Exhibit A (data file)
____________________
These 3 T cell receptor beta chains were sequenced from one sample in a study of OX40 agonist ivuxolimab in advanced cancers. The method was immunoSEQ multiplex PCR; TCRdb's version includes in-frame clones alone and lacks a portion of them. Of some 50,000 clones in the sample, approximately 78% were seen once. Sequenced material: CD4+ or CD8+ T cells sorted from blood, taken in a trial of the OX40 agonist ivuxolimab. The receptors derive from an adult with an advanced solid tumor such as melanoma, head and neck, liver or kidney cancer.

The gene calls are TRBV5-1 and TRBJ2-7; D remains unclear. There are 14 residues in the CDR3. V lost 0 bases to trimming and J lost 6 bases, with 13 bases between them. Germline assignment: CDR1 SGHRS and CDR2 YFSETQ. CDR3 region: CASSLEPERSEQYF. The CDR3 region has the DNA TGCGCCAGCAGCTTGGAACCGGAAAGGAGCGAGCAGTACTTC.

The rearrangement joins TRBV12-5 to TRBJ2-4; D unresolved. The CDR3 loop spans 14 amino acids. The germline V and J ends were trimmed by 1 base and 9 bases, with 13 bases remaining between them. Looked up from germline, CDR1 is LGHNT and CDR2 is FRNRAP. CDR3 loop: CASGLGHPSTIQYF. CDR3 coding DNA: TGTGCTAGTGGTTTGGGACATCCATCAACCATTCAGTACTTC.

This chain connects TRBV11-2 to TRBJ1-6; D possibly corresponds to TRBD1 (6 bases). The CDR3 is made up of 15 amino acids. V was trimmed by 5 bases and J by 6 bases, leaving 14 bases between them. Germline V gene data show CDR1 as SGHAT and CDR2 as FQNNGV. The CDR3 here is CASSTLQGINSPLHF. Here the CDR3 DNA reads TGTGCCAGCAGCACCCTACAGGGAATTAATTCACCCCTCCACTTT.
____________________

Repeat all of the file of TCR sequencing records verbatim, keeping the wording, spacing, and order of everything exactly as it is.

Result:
These 3 T cell receptor beta chains were sequenced from one sample in a study of OX40 agonist ivuxolimab in advanced cancers. The method was immunoSEQ multiplex PCR; TCRdb's version includes in-frame clones alone and lacks a portion of them. Of some 50,000 clones in the sample, approximately 78% were seen once. Sequenced material: CD4+ or CD8+ T cells sorted from blood, taken in a trial of the OX40 agonist ivuxolimab. The receptors derive from an adult with an advanced solid tumor such as melanoma, head and neck, liver or kidney cancer.

The gene calls are TRBV5-1 and TRBJ2-7; D remains unclear. There are 14 residues in the CDR3. V lost 0 bases to trimming and J lost 6 bases, with 13 bases between them. Germline assignment: CDR1 SGHRS and CDR2 YFSETQ. CDR3 region: CASSLEPERSEQYF. The CDR3 region has the DNA TGCGCCAGCAGCTTGGAACCGGAAAGGAGCGAGCAGTACTTC.

The rearrangement joins TRBV12-5 to TRBJ2-4; D unresolved. The CDR3 loop spans 14 amino acids. The germline V and J ends were trimmed by 1 base and 9 bases, with 13 bases remaining between them. Looked up from germline, CDR1 is LGHNT and CDR2 is FRNRAP. CDR3 loop: CASGLGHPSTIQYF. CDR3 coding DNA: TGTGCTAGTGGTTTGGGACATCCATCAACCATTCAGTACTTC.

This chain connects TRBV11-2 to TRBJ1-6; D possibly corresponds to TRBD1 (6 bases). The CDR3 is made up of 15 amino acids. V was trimmed by 5 bases and J by 6 bases, leaving 14 bases between them. Germline V gene data show CDR1 as SGHAT and CDR2 as FQNNGV. The CDR3 here is CASSTLQGINSPLHF. Here the CDR3 DNA reads TGTGCCAGCAGCACCCTACAGGGAATTAATTCACCCCTCCACTTT.